By Tom Ehrich

An event occurs. An outbreak of conflict at a seminary, for example.

People respond. In many and diverse ways, this event touches them.

Words pile on words, until it seems people can write of nothing else.

Then comes the reaction. Insiders object to strangers having anything to say about an event they own. The temperate resent strong feelings of those they deem intemperate. Those having one concern wish those having other concerns would go silent. Those who are suffering think others are feasting on their suffering.

Now people debate whether anyone can say anything. Let's have no "rushing to judgment," becomes the pith of wisdom.

In the beginning, though, was an event, a word, a disagreement, an action. And that event stirred hearts and minds. Why not just allow that stirring to proceed? No need to declare all further words unnecessary. No need to deny the outlier a chance to engage. No need to parse the facts, as if events and reactions to events were solely about facts.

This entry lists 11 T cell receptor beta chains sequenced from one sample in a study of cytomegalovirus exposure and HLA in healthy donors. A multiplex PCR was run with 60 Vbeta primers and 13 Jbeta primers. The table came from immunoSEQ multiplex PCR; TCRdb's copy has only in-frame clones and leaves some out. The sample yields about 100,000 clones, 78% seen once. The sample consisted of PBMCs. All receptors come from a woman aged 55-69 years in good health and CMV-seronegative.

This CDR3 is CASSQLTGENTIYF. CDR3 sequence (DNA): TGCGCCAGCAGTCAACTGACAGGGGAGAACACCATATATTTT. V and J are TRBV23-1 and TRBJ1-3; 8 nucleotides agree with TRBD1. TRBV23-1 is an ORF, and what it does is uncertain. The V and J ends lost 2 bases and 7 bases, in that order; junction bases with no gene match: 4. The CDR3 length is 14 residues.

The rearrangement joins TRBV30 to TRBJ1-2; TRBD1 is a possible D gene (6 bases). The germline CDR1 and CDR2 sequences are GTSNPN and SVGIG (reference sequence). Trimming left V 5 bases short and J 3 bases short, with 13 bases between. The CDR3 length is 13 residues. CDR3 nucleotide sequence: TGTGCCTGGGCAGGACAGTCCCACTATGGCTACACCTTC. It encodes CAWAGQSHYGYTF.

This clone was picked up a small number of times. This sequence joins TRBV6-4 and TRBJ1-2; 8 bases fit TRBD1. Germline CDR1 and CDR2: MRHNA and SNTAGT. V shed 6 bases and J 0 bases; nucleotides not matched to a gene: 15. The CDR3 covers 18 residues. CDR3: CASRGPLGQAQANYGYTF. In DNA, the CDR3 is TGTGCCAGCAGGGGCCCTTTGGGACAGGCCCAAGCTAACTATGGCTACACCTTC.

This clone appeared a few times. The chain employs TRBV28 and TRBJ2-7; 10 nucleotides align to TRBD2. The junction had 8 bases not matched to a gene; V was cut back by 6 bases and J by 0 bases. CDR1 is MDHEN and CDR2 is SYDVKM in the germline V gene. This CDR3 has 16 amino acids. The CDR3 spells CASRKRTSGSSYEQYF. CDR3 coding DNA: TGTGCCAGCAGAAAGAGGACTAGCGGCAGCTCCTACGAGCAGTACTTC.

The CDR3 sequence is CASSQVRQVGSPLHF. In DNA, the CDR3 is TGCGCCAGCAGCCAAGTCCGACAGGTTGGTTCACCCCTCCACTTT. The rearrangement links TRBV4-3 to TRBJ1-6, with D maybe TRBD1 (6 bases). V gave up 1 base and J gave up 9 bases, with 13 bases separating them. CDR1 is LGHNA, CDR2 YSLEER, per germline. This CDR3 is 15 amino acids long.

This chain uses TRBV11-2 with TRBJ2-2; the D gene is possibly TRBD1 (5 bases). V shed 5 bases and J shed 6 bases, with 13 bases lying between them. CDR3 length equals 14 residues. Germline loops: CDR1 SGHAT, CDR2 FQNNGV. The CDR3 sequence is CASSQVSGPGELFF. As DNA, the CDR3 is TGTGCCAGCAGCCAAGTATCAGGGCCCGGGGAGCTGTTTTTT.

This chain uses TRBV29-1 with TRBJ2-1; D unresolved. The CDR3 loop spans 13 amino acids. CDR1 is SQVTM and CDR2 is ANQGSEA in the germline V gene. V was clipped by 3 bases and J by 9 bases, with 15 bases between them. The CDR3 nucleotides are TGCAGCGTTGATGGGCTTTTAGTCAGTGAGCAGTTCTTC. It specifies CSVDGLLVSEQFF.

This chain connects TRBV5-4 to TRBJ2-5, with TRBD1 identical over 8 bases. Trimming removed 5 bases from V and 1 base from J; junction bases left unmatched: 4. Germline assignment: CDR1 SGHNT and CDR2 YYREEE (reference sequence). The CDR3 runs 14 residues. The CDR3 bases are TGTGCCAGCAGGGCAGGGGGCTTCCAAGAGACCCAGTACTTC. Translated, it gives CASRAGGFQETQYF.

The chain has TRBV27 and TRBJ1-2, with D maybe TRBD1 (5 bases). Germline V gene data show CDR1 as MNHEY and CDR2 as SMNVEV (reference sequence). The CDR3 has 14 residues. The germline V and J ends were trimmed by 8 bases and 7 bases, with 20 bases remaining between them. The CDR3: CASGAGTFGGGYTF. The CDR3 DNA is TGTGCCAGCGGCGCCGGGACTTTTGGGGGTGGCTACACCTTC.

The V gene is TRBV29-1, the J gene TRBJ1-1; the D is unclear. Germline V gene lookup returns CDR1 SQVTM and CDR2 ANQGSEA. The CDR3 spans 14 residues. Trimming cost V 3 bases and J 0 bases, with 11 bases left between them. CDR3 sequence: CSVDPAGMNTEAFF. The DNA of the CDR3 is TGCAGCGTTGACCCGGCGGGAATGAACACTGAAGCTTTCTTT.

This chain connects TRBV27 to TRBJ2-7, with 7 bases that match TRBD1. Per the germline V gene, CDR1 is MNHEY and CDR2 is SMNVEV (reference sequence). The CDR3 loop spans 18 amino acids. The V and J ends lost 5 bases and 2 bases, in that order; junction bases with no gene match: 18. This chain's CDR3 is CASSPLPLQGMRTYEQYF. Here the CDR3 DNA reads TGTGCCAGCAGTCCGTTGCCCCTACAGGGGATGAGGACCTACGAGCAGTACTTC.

This event doesn't belong to the closed circle. It touches many lives, not with the same direct line perhaps, and yet a palpable touch. In that touch might be a seed of life, a clue to a different question, a window not noticed before.

As 21st Century Christians, we should recognize the tragic events of our own history, when jealous insiders denied anyone else the right to speak and declared all further ideas to be heresy.

Events need to speak freely, and in that speaking, however infuriating it might be, often lies the next glimpse of God.

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